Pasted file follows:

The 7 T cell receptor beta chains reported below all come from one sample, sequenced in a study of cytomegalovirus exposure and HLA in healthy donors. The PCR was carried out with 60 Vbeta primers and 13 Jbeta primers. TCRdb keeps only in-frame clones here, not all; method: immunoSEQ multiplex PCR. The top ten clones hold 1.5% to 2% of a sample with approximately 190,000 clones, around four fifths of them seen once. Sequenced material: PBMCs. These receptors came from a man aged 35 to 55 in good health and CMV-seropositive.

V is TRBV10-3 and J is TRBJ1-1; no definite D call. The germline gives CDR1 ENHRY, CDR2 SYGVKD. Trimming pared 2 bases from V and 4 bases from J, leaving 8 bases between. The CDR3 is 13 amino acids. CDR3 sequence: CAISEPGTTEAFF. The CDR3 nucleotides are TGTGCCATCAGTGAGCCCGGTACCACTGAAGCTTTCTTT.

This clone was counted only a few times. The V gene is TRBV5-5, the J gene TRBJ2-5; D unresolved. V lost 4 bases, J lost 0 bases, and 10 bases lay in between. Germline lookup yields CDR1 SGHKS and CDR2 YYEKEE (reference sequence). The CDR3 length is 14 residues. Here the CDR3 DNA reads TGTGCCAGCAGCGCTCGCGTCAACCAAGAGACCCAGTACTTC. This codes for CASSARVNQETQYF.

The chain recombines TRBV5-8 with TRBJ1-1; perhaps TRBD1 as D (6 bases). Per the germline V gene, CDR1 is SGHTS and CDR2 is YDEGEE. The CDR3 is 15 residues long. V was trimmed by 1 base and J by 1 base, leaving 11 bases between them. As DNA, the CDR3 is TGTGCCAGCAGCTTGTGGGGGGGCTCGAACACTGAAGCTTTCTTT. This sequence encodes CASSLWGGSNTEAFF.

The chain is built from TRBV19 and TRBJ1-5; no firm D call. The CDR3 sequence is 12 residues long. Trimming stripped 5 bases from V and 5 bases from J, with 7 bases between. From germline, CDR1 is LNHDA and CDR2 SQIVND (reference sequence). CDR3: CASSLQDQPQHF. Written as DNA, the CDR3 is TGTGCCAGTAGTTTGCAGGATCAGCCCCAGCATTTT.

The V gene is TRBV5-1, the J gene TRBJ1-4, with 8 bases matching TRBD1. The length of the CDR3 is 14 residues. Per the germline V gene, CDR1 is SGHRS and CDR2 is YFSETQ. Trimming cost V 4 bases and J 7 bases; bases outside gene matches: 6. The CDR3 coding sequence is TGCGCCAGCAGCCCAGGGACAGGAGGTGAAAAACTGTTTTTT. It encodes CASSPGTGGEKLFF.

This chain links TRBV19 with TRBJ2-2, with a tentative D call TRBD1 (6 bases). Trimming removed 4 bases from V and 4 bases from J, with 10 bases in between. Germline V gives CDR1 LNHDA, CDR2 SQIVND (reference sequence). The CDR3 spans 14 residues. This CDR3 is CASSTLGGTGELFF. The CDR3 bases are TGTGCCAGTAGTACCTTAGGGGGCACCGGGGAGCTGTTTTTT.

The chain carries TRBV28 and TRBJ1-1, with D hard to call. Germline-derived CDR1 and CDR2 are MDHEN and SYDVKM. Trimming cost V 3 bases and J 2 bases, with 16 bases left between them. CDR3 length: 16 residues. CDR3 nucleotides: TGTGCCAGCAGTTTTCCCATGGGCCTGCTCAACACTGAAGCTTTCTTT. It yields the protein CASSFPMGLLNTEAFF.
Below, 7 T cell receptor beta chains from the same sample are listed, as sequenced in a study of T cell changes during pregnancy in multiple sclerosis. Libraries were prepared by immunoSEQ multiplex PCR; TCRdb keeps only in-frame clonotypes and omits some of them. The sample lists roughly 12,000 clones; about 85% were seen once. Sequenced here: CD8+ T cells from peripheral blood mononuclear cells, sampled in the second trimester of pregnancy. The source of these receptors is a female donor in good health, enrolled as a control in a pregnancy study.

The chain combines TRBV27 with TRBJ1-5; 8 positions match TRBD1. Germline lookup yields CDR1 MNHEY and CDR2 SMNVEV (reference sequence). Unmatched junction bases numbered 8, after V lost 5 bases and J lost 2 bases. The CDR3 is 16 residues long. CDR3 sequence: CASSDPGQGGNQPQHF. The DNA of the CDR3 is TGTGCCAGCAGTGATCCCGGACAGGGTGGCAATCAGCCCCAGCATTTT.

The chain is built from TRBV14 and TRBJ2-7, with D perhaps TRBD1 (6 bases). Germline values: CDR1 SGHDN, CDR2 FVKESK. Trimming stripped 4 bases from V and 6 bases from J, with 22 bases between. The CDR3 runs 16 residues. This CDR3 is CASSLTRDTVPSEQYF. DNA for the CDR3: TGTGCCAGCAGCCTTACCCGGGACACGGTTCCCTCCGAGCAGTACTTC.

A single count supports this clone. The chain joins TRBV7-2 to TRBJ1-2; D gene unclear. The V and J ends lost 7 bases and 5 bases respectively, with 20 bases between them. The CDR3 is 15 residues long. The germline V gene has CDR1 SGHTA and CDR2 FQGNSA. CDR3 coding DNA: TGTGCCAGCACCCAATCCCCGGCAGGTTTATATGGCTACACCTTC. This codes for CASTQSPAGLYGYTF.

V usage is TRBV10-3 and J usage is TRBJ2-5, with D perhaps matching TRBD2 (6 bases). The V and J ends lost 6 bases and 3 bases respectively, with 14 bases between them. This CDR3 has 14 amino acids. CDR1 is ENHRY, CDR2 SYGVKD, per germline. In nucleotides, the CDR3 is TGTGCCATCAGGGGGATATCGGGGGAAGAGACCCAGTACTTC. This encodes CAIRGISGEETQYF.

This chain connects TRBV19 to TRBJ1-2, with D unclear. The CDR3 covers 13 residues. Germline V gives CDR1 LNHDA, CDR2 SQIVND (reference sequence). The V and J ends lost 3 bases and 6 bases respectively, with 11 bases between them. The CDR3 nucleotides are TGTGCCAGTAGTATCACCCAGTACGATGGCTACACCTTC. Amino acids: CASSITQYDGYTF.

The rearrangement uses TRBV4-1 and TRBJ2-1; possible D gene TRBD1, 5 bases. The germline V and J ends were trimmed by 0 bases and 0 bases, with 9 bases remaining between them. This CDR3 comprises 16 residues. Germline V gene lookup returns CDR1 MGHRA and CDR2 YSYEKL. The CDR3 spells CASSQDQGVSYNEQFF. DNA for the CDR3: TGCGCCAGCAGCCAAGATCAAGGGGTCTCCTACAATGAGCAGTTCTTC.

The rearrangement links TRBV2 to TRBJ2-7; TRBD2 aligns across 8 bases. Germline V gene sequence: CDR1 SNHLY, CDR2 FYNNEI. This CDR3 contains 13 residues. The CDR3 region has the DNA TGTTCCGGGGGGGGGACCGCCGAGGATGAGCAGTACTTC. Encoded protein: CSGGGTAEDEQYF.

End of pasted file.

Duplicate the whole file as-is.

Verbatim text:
The 7 T cell receptor beta chains reported below all come from one sample, sequenced in a study of cytomegalovirus exposure and HLA in healthy donors. The PCR was carried out with 60 Vbeta primers and 13 Jbeta primers. TCRdb keeps only in-frame clones here, not all; method: immunoSEQ multiplex PCR. The top ten clones hold 1.5% to 2% of a sample with approximately 190,000 clones, around four fifths of them seen once. Sequenced material: PBMCs. These receptors came from a man aged 35 to 55 in good health and CMV-seropositive.

V is TRBV10-3 and J is TRBJ1-1; no definite D call. The germline gives CDR1 ENHRY, CDR2 SYGVKD. Trimming pared 2 bases from V and 4 bases from J, leaving 8 bases between. The CDR3 is 13 amino acids. CDR3 sequence: CAISEPGTTEAFF. The CDR3 nucleotides are TGTGCCATCAGTGAGCCCGGTACCACTGAAGCTTTCTTT.

This clone was counted only a few times. The V gene is TRBV5-5, the J gene TRBJ2-5; D unresolved. V lost 4 bases, J lost 0 bases, and 10 bases lay in between. Germline lookup yields CDR1 SGHKS and CDR2 YYEKEE (reference sequence). The CDR3 length is 14 residues. Here the CDR3 DNA reads TGTGCCAGCAGCGCTCGCGTCAACCAAGAGACCCAGTACTTC. This codes for CASSARVNQETQYF.

The chain recombines TRBV5-8 with TRBJ1-1; perhaps TRBD1 as D (6 bases). Per the germline V gene, CDR1 is SGHTS and CDR2 is YDEGEE. The CDR3 is 15 residues long. V was trimmed by 1 base and J by 1 base, leaving 11 bases between them. As DNA, the CDR3 is TGTGCCAGCAGCTTGTGGGGGGGCTCGAACACTGAAGCTTTCTTT. This sequence encodes CASSLWGGSNTEAFF.

The chain is built from TRBV19 and TRBJ1-5; no firm D call. The CDR3 sequence is 12 residues long. Trimming stripped 5 bases from V and 5 bases from J, with 7 bases between. From germline, CDR1 is LNHDA and CDR2 SQIVND (reference sequence). CDR3: CASSLQDQPQHF. Written as DNA, the CDR3 is TGTGCCAGTAGTTTGCAGGATCAGCCCCAGCATTTT.

The V gene is TRBV5-1, the J gene TRBJ1-4, with 8 bases matching TRBD1. The length of the CDR3 is 14 residues. Per the germline V gene, CDR1 is SGHRS and CDR2 is YFSETQ. Trimming cost V 4 bases and J 7 bases; bases outside gene matches: 6. The CDR3 coding sequence is TGCGCCAGCAGCCCAGGGACAGGAGGTGAAAAACTGTTTTTT. It encodes CASSPGTGGEKLFF.

This chain links TRBV19 with TRBJ2-2, with a tentative D call TRBD1 (6 bases). Trimming removed 4 bases from V and 4 bases from J, with 10 bases in between. Germline V gives CDR1 LNHDA, CDR2 SQIVND (reference sequence). The CDR3 spans 14 residues. This CDR3 is CASSTLGGTGELFF. The CDR3 bases are TGTGCCAGTAGTACCTTAGGGGGCACCGGGGAGCTGTTTTTT.

The chain carries TRBV28 and TRBJ1-1, with D hard to call. Germline-derived CDR1 and CDR2 are MDHEN and SYDVKM. Trimming cost V 3 bases and J 2 bases, with 16 bases left between them. CDR3 length: 16 residues. CDR3 nucleotides: TGTGCCAGCAGTTTTCCCATGGGCCTGCTCAACACTGAAGCTTTCTTT. It yields the protein CASSFPMGLLNTEAFF.
Below, 7 T cell receptor beta chains from the same sample are listed, as sequenced in a study of T cell changes during pregnancy in multiple sclerosis. Libraries were prepared by immunoSEQ multiplex PCR; TCRdb keeps only in-frame clonotypes and omits some of them. The sample lists roughly 12,000 clones; about 85% were seen once. Sequenced here: CD8+ T cells from peripheral blood mononuclear cells, sampled in the second trimester of pregnancy. The source of these receptors is a female donor in good health, enrolled as a control in a pregnancy study.

The chain combines TRBV27 with TRBJ1-5; 8 positions match TRBD1. Germline lookup yields CDR1 MNHEY and CDR2 SMNVEV (reference sequence). Unmatched junction bases numbered 8, after V lost 5 bases and J lost 2 bases. The CDR3 is 16 residues long. CDR3 sequence: CASSDPGQGGNQPQHF. The DNA of the CDR3 is TGTGCCAGCAGTGATCCCGGACAGGGTGGCAATCAGCCCCAGCATTTT.

The chain is built from TRBV14 and TRBJ2-7, with D perhaps TRBD1 (6 bases). Germline values: CDR1 SGHDN, CDR2 FVKESK. Trimming stripped 4 bases from V and 6 bases from J, with 22 bases between. The CDR3 runs 16 residues. This CDR3 is CASSLTRDTVPSEQYF. DNA for the CDR3: TGTGCCAGCAGCCTTACCCGGGACACGGTTCCCTCCGAGCAGTACTTC.

A single count supports this clone. The chain joins TRBV7-2 to TRBJ1-2; D gene unclear. The V and J ends lost 7 bases and 5 bases respectively, with 20 bases between them. The CDR3 is 15 residues long. The germline V gene has CDR1 SGHTA and CDR2 FQGNSA. CDR3 coding DNA: TGTGCCAGCACCCAATCCCCGGCAGGTTTATATGGCTACACCTTC. This codes for CASTQSPAGLYGYTF.

V usage is TRBV10-3 and J usage is TRBJ2-5, with D perhaps matching TRBD2 (6 bases). The V and J ends lost 6 bases and 3 bases respectively, with 14 bases between them. This CDR3 has 14 amino acids. CDR1 is ENHRY, CDR2 SYGVKD, per germline. In nucleotides, the CDR3 is TGTGCCATCAGGGGGATATCGGGGGAAGAGACCCAGTACTTC. This encodes CAIRGISGEETQYF.

This chain connects TRBV19 to TRBJ1-2, with D unclear. The CDR3 covers 13 residues. Germline V gives CDR1 LNHDA, CDR2 SQIVND (reference sequence). The V and J ends lost 3 bases and 6 bases respectively, with 11 bases between them. The CDR3 nucleotides are TGTGCCAGTAGTATCACCCAGTACGATGGCTACACCTTC. Amino acids: CASSITQYDGYTF.

The rearrangement uses TRBV4-1 and TRBJ2-1; possible D gene TRBD1, 5 bases. The germline V and J ends were trimmed by 0 bases and 0 bases, with 9 bases remaining between them. This CDR3 comprises 16 residues. Germline V gene lookup returns CDR1 MGHRA and CDR2 YSYEKL. The CDR3 spells CASSQDQGVSYNEQFF. DNA for the CDR3: TGCGCCAGCAGCCAAGATCAAGGGGTCTCCTACAATGAGCAGTTCTTC.

The rearrangement links TRBV2 to TRBJ2-7; TRBD2 aligns across 8 bases. Germline V gene sequence: CDR1 SNHLY, CDR2 FYNNEI. This CDR3 contains 13 residues. The CDR3 region has the DNA TGTTCCGGGGGGGGGACCGCCGAGGATGAGCAGTACTTC. Encoded protein: CSGGGTAEDEQYF.